A block diagram of a communications system in accordance with the invention is shown in FIG. 1. A dispatch terminal 101 and graphics monitor 103 are coupled to a computer 105, such as a VAX 3900 with software package TDS-4500 available from Motorola, Inc., in order to provide a visual interface to the computer 105. Part of the function of the computer 105 is to perform the steps in the flowcharts in FIGS. 4, 5, 6, 7, and 8. The computer 105 is coupled to a Network Control Processor (NCP) 107, such as an NCP3000 available from Motorola, Inc., in order to seize and release a data communications base station 109. The data base station 109 handles a default data channel that is used to communicate ID programming and data commands within the system. The computer 105 is also coupled to a Base Station Controller (BSC) 111 in order to seize and release a voice communications base station 115. The BSC 111 is also connected to a Central Electronics Bank (CEB) with a console (CEB/console) 113. Communication resource interfaces for voice are maintained within the CEB. The console allows an operator to handle incoming and outgoing voice calls from a communication unit 117 on the communication resources. Each communication unit 117 (unit for short) has a unique individual or primary ID, as is known in the art. One data base station, one voice base station, and one communication unit are shown for simplicity of the drawing. The invention will work with one or more data base stations and one or more voice base stations. In the preferred embodiment of the invention, the unit 117 is a Keyboard Display Terminal, such as a MCT4800 available from Motorola, Inc., attached to a trunked mobile, such as a Spectra Mobile with data option available from Motorola, Inc., and is capable of both data and voice transmissions.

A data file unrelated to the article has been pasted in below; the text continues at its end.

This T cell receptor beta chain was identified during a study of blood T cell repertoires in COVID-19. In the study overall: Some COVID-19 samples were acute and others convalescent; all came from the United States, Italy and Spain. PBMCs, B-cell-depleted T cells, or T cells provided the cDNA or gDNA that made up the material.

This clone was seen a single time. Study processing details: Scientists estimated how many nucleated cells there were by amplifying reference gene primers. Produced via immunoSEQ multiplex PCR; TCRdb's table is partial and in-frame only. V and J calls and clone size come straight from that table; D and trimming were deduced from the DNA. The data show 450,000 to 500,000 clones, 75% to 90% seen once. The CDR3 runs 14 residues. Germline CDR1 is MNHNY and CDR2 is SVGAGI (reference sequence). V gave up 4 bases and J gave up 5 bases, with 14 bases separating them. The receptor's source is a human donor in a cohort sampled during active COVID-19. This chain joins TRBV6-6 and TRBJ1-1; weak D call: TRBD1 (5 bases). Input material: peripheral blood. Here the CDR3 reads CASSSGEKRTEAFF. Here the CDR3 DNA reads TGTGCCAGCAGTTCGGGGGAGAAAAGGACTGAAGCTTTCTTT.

A diagram showing a partitioning of a fleet into subfleets is shown in FIG. 2. This fictious example shows how a fleet of communication units in a public transportation service may be divided. The entire fleet is divided into J (an integral number) divisions, such as East, Near North, Southwest, and so forth. Each division is divided into depots, such as Pershing and Archer. In this instance, there are K (an integral number) depots in division 1. Each depot is divided into purposes, such as buses, snowplows, tow trucks, security and so forth. There are L (an integral number) purposes in the Kth depot in this example. Each purpose is associated with a route, such as 35th Street, Michigan Avenue, State Street, Madison Street, and so forth. The first purpose has M (an integral number) routes associated with it. Each route may be further divided into as many as N (an integral number) runs, such as 8:30 a.m., 9:00 a.m., 10:00 p.m., and so forth. Each division, depot, purpose, and route is considered a subfleet. Although a public transportation service was shown in this example, the subfleets may be applied to taxi services, airlines, government agencies, or any large fleet. The names of the subfleets (e.g., division, depot, purpose, route, and run) are unimportant as long as the hierarchy of the subfleets is retained.